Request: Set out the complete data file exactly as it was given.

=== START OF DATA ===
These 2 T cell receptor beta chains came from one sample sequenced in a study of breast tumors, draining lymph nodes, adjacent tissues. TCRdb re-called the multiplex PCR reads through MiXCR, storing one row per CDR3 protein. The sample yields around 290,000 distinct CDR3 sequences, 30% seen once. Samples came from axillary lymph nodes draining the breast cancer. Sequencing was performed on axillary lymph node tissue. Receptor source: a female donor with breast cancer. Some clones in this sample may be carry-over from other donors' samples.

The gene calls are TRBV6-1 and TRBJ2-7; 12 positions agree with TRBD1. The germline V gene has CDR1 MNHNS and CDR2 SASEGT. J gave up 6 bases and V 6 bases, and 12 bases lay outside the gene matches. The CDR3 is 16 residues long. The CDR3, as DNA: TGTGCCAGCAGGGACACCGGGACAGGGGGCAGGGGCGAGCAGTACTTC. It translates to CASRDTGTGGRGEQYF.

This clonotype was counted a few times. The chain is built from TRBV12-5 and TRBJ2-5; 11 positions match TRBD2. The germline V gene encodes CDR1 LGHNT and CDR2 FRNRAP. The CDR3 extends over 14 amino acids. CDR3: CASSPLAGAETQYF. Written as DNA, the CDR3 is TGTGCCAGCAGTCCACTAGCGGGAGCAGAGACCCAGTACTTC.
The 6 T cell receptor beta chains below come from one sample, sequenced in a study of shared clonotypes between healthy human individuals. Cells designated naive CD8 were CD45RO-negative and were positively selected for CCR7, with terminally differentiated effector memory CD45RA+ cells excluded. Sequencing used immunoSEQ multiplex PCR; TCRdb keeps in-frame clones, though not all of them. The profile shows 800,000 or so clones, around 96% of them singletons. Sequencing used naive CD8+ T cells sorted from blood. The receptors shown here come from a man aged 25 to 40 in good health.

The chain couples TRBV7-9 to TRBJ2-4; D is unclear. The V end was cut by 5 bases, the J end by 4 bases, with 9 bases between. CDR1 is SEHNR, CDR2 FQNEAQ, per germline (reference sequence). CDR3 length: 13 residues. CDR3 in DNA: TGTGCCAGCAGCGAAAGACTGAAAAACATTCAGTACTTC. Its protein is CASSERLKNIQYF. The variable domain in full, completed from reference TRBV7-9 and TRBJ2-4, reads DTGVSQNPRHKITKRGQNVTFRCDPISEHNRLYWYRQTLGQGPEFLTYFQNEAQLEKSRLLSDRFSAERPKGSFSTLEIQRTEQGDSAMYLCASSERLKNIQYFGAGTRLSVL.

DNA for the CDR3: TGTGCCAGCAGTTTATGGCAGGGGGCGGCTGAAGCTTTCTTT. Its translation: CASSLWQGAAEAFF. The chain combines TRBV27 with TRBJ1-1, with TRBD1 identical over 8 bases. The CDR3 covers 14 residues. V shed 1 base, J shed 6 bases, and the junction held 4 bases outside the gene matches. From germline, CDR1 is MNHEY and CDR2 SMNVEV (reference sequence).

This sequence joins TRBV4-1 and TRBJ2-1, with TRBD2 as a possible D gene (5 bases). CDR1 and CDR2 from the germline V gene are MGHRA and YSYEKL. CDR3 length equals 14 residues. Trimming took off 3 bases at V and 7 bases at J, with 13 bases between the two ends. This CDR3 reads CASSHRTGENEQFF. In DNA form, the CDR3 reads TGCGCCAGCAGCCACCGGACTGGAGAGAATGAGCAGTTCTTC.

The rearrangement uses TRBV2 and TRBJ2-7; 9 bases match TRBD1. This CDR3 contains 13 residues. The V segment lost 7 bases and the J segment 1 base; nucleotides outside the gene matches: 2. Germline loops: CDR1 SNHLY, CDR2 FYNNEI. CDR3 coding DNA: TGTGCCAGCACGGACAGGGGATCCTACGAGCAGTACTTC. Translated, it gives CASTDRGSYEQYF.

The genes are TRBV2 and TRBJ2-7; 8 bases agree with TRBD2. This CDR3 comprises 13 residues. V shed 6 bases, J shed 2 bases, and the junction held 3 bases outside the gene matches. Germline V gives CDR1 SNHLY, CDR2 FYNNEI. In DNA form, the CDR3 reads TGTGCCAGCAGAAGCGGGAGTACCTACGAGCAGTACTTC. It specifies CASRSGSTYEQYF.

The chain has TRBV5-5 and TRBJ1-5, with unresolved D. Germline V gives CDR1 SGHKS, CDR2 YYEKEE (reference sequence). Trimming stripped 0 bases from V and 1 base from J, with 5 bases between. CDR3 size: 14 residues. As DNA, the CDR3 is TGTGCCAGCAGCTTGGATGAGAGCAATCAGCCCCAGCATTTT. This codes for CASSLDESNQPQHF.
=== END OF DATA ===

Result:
These 2 T cell receptor beta chains came from one sample sequenced in a study of breast tumors, draining lymph nodes, adjacent tissues. TCRdb re-called the multiplex PCR reads through MiXCR, storing one row per CDR3 protein. The sample yields around 290,000 distinct CDR3 sequences, 30% seen once. Samples came from axillary lymph nodes draining the breast cancer. Sequencing was performed on axillary lymph node tissue. Receptor source: a female donor with breast cancer. Some clones in this sample may be carry-over from other donors' samples.

The gene calls are TRBV6-1 and TRBJ2-7; 12 positions agree with TRBD1. The germline V gene has CDR1 MNHNS and CDR2 SASEGT. J gave up 6 bases and V 6 bases, and 12 bases lay outside the gene matches. The CDR3 is 16 residues long. The CDR3, as DNA: TGTGCCAGCAGGGACACCGGGACAGGGGGCAGGGGCGAGCAGTACTTC. It translates to CASRDTGTGGRGEQYF.

This clonotype was counted a few times. The chain is built from TRBV12-5 and TRBJ2-5; 11 positions match TRBD2. The germline V gene encodes CDR1 LGHNT and CDR2 FRNRAP. The CDR3 extends over 14 amino acids. CDR3: CASSPLAGAETQYF. Written as DNA, the CDR3 is TGTGCCAGCAGTCCACTAGCGGGAGCAGAGACCCAGTACTTC.
The 6 T cell receptor beta chains below come from one sample, sequenced in a study of shared clonotypes between healthy human individuals. Cells designated naive CD8 were CD45RO-negative and were positively selected for CCR7, with terminally differentiated effector memory CD45RA+ cells excluded. Sequencing used immunoSEQ multiplex PCR; TCRdb keeps in-frame clones, though not all of them. The profile shows 800,000 or so clones, around 96% of them singletons. Sequencing used naive CD8+ T cells sorted from blood. The receptors shown here come from a man aged 25 to 40 in good health.

The chain couples TRBV7-9 to TRBJ2-4; D is unclear. The V end was cut by 5 bases, the J end by 4 bases, with 9 bases between. CDR1 is SEHNR, CDR2 FQNEAQ, per germline (reference sequence). CDR3 length: 13 residues. CDR3 in DNA: TGTGCCAGCAGCGAAAGACTGAAAAACATTCAGTACTTC. Its protein is CASSERLKNIQYF. The variable domain in full, completed from reference TRBV7-9 and TRBJ2-4, reads DTGVSQNPRHKITKRGQNVTFRCDPISEHNRLYWYRQTLGQGPEFLTYFQNEAQLEKSRLLSDRFSAERPKGSFSTLEIQRTEQGDSAMYLCASSERLKNIQYFGAGTRLSVL.

DNA for the CDR3: TGTGCCAGCAGTTTATGGCAGGGGGCGGCTGAAGCTTTCTTT. Its translation: CASSLWQGAAEAFF. The chain combines TRBV27 with TRBJ1-1, with TRBD1 identical over 8 bases. The CDR3 covers 14 residues. V shed 1 base, J shed 6 bases, and the junction held 4 bases outside the gene matches. From germline, CDR1 is MNHEY and CDR2 SMNVEV (reference sequence).

This sequence joins TRBV4-1 and TRBJ2-1, with TRBD2 as a possible D gene (5 bases). CDR1 and CDR2 from the germline V gene are MGHRA and YSYEKL. CDR3 length equals 14 residues. Trimming took off 3 bases at V and 7 bases at J, with 13 bases between the two ends. This CDR3 reads CASSHRTGENEQFF. In DNA form, the CDR3 reads TGCGCCAGCAGCCACCGGACTGGAGAGAATGAGCAGTTCTTC.

The rearrangement uses TRBV2 and TRBJ2-7; 9 bases match TRBD1. This CDR3 contains 13 residues. The V segment lost 7 bases and the J segment 1 base; nucleotides outside the gene matches: 2. Germline loops: CDR1 SNHLY, CDR2 FYNNEI. CDR3 coding DNA: TGTGCCAGCACGGACAGGGGATCCTACGAGCAGTACTTC. Translated, it gives CASTDRGSYEQYF.

The genes are TRBV2 and TRBJ2-7; 8 bases agree with TRBD2. This CDR3 comprises 13 residues. V shed 6 bases, J shed 2 bases, and the junction held 3 bases outside the gene matches. Germline V gives CDR1 SNHLY, CDR2 FYNNEI. In DNA form, the CDR3 reads TGTGCCAGCAGAAGCGGGAGTACCTACGAGCAGTACTTC. It specifies CASRSGSTYEQYF.

The chain has TRBV5-5 and TRBJ1-5, with unresolved D. Germline V gives CDR1 SGHKS, CDR2 YYEKEE (reference sequence). Trimming stripped 0 bases from V and 1 base from J, with 5 bases between. CDR3 size: 14 residues. As DNA, the CDR3 is TGTGCCAGCAGCTTGGATGAGAGCAATCAGCCCCAGCATTTT. This codes for CASSLDESNQPQHF.